Former Arlington School on Burd Ave in Wells Goodfellow neighborhood was converted into housing in 2012, new construction was built around it. This former school is the only building in the neighborhood on the National Register of Historic Places. Click image to see my January 2013 post from the opening of the new housing, Arlington Grove.

The Wells Goodfellow neighborhood is very different from Old North.   It’s also old, but at least a generation newer than Old North.

Wells/Goodfellow is part of an historic section known as Arlington, which takes its name from John W. Burd’s Arlington Grove subdivision of 1868. A memorable disaster in the history of the Arlington area occurred in October 1916, when the Christian Brothers College building at North Kingshighway and Easton Avenue (now Martin Luther King Drive) was destroyed by fire, one of the worst in the City’s history, taking 10 lives.

The area received its name from John W. Burd’s Arlington Grove subdivision of 1868. More subdivisions were built in the mid-1880s, with residential construction continuing until 1910. By the mid-1920s, the last of the residential subdivisions were opened. (City of St. Louis)

The location is on the far west edge of the city:

Wells Goodfellow general boundaries are defined as Natural Bridge Ave. on the North, southward to Union Blvd. on the East, westward to Dr. Martin Luther King Drive on the South, northward to the City limits on the West to Natural Bridge Ave. (City of St. Louis)

The housing stock is a mix of brick structures like we see in many neighborhoods, and wood frame structures that are becoming increasingly rare.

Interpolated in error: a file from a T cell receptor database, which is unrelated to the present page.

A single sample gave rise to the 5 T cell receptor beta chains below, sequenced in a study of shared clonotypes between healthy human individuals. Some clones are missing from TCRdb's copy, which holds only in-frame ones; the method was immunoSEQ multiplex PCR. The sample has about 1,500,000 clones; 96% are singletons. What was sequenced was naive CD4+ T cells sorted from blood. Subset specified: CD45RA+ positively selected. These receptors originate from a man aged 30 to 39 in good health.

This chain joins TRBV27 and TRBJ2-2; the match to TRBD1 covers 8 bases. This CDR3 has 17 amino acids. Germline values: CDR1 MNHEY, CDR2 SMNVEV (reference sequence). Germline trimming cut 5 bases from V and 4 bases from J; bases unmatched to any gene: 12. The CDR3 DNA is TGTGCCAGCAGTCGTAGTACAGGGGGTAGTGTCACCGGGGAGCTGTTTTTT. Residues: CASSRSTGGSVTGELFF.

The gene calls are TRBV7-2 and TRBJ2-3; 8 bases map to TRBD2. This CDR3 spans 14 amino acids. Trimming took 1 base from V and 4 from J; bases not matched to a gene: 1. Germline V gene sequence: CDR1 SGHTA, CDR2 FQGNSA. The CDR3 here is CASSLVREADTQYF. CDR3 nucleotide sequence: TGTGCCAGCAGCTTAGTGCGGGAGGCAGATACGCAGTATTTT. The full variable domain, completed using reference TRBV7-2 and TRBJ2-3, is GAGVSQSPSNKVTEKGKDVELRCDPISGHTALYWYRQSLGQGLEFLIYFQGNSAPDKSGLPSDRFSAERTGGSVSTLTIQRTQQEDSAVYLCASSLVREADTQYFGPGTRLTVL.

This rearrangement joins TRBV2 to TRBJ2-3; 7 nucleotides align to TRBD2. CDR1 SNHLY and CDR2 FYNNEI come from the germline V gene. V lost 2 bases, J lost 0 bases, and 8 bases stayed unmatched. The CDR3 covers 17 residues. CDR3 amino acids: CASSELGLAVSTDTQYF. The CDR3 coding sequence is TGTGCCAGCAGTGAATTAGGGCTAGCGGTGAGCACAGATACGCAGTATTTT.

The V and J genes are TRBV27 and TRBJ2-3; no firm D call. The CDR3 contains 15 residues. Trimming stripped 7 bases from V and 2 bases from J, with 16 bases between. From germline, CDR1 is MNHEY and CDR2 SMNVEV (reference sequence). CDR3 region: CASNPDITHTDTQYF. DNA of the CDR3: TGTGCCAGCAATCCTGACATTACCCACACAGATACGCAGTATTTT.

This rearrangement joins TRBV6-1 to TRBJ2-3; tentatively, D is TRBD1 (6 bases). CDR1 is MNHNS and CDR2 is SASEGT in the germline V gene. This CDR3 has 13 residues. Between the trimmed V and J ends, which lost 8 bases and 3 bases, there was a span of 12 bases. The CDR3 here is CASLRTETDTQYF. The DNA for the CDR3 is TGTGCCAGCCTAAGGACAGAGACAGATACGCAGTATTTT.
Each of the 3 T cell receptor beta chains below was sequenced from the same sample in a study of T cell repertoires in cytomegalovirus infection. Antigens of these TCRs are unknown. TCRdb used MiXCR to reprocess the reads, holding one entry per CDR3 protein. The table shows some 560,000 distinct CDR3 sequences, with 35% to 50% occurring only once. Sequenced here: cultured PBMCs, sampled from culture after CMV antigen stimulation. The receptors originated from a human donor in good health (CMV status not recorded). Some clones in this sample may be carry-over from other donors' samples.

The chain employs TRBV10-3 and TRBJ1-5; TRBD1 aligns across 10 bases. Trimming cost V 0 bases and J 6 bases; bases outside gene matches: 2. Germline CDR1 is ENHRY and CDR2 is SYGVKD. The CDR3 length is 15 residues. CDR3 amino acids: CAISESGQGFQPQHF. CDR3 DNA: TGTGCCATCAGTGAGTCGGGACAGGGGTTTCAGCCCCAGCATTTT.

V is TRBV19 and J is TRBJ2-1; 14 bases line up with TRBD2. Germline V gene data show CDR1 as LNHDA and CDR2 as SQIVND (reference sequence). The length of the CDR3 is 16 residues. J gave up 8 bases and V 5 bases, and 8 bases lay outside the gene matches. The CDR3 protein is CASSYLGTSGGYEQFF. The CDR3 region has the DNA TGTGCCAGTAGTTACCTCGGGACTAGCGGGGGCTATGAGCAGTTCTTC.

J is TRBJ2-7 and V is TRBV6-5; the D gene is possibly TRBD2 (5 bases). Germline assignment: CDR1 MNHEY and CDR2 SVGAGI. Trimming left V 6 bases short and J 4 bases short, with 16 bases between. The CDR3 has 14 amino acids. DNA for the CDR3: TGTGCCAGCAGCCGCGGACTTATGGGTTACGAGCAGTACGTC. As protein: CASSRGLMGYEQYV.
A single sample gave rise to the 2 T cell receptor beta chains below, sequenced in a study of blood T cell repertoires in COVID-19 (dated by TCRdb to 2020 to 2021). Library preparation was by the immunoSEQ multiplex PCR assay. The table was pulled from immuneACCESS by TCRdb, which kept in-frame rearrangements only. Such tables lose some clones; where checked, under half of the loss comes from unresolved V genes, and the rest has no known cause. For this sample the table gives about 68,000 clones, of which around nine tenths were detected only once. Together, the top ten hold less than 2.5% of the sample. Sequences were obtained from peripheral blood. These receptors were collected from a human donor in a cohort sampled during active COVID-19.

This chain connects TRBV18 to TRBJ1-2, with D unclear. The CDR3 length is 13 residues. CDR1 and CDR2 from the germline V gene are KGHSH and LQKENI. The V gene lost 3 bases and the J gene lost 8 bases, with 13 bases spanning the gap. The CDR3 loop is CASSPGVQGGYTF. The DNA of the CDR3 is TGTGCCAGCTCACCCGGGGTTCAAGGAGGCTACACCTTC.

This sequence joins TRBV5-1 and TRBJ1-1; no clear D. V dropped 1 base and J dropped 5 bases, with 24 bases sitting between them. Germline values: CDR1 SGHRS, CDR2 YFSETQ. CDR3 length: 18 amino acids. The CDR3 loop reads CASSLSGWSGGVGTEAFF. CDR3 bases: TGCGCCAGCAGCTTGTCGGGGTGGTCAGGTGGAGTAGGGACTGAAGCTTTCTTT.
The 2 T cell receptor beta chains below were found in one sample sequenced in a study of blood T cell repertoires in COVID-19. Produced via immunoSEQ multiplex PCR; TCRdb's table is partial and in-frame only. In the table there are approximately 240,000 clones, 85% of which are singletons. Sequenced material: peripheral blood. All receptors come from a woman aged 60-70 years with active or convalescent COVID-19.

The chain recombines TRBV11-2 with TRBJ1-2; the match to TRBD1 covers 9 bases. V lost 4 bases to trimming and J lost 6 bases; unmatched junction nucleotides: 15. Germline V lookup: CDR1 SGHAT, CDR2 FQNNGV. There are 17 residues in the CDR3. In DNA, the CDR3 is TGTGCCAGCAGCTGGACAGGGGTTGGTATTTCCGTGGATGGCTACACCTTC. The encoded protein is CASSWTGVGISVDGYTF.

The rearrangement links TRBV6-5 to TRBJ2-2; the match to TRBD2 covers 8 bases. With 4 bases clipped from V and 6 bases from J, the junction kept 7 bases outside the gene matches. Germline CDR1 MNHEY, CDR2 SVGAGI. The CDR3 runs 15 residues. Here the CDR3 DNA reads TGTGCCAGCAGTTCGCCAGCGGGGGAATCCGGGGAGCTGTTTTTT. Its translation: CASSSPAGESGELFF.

I photographed this wood-frame home at 1928 Burd Ave in the Wells Goodfellow neighborhood in January 2012. It was built in 1903.
If we look closer the original porch brackets remain, the porch light is on so it was occupied.

I’m a huge fan of old wood-frame buildings, especially large homes from St. Louis’ heyday. The home above was a pile of rubble by August 2017 but not cleaned up until this month.

Across the street 1927 Burd Ave was still standing on Saturday, but both brick structures on each side had been razed. This frame house is likely gone by now, it was built in 1884.

These large frame homes are the exception for the neighborhood, most housing is smaller and modest.

!912 Clara Ave, left, and 1904 Clara Ave are occupied, the two similar houses in between were just razed.

The two that were razed were in bad shape two years ago. 1910 Clara Ave was built in 1908, was just over a thousand square feet in size. 1906 Clara Ave was built a year earlier, was just under 900 square feet. The two remaining houses are similar vintage and size.

The red dashed line shows the initial 4-block “blight elimination zone”

I’m sure the owner-occupant of one of the remaining houses is relieved to have the dilapidated neighboring structure gone. Both of the razed houses might have been technically feasible to renovate, but the economics just don’t add up in Wells Goodfellow.